Chief Investment Officer Mark Heppenstall will join CNBC Power Lunch on Monday, Oct. 24th between 1 and 3 p.m. ET to discuss why U.S. stocks and bonds are struggling and the global conditions contributing to market uncertainty.

Market Breadth Deteriorating, Inflation Pressure Building

By Zhiwei Ren | October 20, 2016

A New York Times article about how Walmart is getting better results by paying employees more recently caught my attention. Walmart has 1.4 million employees in U.S., and this strategy change will have ripple effects on labor market. In the past few months, we have seen several signs that some long-term trends are changing

August Employment Report was Inconclusive

By David O'Malley | September 6, 2016

The employment report last week was mediocre, which makes my predictions for September less certain. During August the economy created 151,000 new jobs, below the last two months but not low enough to create concerns.

Disclosure Statement

This blog post is for informational use only. The views expressed are those of the author, Dave O’Malley, and do not necessarily reflect the views of Penn Mutual Asset Management. This material is not intended to be relied upon as a forecast, research or investment advice, and it is not a recommendation, offer or solicitation to buy or sell any securities or to adopt any investment strategy.

Any statements about financial and company performance of The Penn Mutual Life Insurance Company or its insurance subsidiaries (each, “Client”) made by the author is provided with a written consent from the Client.  Penn Mutual Asset Management is a wholly owned subsidiary of The Penn Mutual Life Insurance Company.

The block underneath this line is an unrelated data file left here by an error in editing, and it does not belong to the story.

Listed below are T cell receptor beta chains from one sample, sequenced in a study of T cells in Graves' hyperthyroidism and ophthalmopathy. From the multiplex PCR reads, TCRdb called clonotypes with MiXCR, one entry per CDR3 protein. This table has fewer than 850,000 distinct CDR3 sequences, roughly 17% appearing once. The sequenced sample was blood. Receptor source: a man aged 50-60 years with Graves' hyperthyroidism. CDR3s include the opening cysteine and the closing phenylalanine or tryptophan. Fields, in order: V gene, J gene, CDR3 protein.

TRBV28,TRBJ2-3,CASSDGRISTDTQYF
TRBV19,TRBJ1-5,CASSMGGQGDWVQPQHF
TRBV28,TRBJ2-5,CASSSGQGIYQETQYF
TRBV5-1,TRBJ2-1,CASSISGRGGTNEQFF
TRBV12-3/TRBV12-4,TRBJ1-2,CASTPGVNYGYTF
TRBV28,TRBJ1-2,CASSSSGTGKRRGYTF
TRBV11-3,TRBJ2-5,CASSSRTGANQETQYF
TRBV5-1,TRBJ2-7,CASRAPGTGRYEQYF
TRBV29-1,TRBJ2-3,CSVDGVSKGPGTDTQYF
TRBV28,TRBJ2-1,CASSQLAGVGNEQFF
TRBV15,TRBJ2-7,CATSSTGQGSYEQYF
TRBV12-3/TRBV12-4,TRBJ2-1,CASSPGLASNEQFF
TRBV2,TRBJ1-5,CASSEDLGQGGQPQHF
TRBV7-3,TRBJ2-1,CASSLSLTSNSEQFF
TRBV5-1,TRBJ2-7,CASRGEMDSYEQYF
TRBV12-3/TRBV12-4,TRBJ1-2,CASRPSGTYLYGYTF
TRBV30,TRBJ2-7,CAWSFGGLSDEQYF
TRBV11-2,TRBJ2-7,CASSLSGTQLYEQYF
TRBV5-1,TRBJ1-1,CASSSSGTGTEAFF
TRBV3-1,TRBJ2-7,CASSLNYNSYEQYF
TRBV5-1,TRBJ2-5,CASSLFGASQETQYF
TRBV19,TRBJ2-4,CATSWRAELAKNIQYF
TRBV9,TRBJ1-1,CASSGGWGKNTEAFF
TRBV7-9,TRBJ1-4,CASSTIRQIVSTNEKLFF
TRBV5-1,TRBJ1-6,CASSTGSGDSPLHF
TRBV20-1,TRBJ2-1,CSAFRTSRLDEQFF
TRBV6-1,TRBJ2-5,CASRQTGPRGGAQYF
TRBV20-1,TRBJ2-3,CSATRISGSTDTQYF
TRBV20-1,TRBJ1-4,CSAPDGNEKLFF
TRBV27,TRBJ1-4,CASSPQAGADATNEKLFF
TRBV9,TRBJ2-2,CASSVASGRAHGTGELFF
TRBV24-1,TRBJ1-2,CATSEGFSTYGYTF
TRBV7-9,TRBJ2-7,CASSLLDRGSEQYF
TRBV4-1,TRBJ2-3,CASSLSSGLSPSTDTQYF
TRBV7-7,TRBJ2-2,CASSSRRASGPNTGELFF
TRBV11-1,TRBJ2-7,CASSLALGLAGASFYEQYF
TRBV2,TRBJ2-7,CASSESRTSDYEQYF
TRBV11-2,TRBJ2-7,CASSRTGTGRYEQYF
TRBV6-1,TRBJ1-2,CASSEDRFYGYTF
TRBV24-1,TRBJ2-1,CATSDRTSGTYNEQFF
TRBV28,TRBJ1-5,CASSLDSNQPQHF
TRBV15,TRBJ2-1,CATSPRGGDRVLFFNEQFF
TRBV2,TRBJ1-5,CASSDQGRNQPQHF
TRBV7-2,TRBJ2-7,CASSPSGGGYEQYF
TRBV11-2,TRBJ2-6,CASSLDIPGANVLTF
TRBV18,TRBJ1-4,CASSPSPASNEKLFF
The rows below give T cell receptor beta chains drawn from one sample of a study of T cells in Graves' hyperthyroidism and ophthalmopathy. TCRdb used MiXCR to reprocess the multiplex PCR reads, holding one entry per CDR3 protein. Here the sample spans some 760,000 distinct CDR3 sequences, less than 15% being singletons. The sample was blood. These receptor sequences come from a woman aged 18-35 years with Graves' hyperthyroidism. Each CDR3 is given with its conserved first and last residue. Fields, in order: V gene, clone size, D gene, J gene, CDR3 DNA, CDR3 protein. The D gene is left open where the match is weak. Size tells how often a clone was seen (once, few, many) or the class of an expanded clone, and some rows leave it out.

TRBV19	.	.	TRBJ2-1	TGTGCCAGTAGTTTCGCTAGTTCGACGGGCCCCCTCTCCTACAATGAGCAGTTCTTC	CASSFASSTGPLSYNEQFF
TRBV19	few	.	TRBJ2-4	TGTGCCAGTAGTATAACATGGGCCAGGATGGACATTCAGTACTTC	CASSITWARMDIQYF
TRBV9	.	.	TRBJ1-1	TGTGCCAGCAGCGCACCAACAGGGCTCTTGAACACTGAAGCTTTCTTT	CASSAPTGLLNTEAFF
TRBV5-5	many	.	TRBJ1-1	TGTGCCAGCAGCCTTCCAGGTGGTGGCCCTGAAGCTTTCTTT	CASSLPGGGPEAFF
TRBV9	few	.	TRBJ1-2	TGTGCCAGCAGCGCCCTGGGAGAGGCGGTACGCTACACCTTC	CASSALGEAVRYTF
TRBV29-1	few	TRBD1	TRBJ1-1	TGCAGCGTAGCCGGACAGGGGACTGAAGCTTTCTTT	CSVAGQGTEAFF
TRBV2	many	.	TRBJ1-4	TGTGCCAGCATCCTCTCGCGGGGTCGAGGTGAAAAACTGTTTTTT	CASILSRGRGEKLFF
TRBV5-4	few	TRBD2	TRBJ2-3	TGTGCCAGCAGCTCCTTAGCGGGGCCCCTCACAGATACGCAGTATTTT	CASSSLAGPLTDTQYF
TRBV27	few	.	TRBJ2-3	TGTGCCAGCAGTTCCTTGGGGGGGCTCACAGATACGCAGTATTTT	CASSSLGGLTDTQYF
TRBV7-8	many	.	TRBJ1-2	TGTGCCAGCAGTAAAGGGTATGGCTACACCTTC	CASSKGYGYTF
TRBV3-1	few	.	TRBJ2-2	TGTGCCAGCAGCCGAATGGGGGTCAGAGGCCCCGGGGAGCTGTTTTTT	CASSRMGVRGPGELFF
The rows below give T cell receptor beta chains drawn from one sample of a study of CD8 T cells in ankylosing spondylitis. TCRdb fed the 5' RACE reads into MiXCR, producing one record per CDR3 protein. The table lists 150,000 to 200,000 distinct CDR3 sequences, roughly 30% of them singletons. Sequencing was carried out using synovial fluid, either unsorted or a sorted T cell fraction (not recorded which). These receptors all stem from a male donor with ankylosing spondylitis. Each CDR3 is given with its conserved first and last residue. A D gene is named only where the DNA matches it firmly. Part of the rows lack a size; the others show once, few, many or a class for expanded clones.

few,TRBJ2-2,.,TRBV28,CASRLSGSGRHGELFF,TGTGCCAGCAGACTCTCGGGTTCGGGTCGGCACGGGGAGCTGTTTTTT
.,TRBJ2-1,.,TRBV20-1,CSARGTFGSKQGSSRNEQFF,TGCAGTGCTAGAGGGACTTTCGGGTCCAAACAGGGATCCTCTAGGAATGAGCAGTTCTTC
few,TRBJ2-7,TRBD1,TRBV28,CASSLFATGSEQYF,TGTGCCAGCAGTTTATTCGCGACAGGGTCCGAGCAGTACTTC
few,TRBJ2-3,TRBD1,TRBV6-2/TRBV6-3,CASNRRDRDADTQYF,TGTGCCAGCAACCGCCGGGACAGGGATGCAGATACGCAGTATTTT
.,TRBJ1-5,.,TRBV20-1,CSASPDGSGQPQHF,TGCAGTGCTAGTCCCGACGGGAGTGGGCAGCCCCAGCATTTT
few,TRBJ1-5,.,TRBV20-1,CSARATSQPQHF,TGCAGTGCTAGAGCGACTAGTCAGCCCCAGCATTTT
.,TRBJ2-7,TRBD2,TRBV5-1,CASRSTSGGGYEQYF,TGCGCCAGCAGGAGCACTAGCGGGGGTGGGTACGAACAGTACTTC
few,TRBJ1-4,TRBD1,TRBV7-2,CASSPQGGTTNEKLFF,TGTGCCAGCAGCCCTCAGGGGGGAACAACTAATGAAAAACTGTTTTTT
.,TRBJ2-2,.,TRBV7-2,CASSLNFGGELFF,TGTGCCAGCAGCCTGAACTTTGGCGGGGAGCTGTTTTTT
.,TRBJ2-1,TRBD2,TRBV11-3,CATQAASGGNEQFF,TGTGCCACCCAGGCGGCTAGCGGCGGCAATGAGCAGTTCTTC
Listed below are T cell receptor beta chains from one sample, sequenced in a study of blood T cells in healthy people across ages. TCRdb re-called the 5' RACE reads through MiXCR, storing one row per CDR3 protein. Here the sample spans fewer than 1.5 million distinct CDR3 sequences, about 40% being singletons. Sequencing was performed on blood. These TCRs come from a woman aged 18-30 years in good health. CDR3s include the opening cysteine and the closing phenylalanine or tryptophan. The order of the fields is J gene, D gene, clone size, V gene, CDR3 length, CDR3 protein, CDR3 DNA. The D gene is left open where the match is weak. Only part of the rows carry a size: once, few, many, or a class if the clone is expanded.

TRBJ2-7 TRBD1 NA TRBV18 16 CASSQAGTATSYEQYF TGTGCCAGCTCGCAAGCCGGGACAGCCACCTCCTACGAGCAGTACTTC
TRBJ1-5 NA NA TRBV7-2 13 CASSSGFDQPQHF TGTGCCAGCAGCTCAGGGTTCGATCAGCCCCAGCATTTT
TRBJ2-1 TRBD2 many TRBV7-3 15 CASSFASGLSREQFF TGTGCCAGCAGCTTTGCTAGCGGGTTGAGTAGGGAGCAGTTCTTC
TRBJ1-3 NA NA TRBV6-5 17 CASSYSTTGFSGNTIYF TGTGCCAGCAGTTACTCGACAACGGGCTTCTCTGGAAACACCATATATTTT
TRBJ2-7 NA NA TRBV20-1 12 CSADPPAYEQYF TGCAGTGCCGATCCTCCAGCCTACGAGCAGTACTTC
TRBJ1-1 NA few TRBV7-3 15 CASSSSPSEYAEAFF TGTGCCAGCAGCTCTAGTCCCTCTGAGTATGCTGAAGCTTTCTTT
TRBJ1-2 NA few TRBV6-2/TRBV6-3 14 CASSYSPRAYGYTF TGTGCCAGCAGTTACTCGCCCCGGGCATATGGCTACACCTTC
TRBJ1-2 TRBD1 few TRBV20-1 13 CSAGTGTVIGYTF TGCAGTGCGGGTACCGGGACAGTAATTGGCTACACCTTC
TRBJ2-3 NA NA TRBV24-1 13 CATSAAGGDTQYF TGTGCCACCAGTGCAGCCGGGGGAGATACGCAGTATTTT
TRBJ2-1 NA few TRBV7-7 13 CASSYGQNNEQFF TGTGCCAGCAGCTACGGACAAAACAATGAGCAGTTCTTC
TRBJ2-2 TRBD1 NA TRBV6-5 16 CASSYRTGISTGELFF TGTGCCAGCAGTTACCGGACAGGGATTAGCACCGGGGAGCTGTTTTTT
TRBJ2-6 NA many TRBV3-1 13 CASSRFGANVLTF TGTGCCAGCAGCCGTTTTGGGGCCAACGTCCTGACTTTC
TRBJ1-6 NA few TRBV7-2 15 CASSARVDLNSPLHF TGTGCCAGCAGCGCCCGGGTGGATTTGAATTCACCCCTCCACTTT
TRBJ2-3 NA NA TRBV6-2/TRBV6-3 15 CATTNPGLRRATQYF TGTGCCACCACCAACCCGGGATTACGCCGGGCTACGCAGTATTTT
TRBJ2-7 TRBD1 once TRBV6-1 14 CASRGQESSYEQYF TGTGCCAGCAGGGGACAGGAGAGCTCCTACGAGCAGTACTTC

Opinions and statements of financial market trends that are based on current market conditions constitute judgment of the author and are subject to change without notice.  The information and opinions contained in this material are derived from sources deemed to be reliable but should not be assumed to be accurate or complete.  Statements that reflect projections or expectations of future financial or economic performance of the markets may be considered forward-looking statements.  Actual results may differ significantly.  Any forecasts contained in this material are based on various estimates and assumptions, and there can be no assurance that such estimates or assumptions will prove accurate.

Investing involves risk, including possible loss of principal.  Past performance is no guarantee of future results.  All information referenced in preparation of this material has been obtained from sources believed to be reliable, but accuracy and completeness are not guaranteed. There is no representation or warranty as to the accuracy of the information and Penn Mutual Asset Management shall have no liability for decisions based upon such information.

High-Yield bonds are subject to greater fluctuations in value and risk of loss of income and principal. Investing in higher yielding, lower rated corporate bonds have a greater risk of price fluctuations and loss of principal and income than U.S. Treasury bonds and bills. Government securities offer a higher degree of safety and are guaranteed as to the timely payment of principal and interest if held to maturity.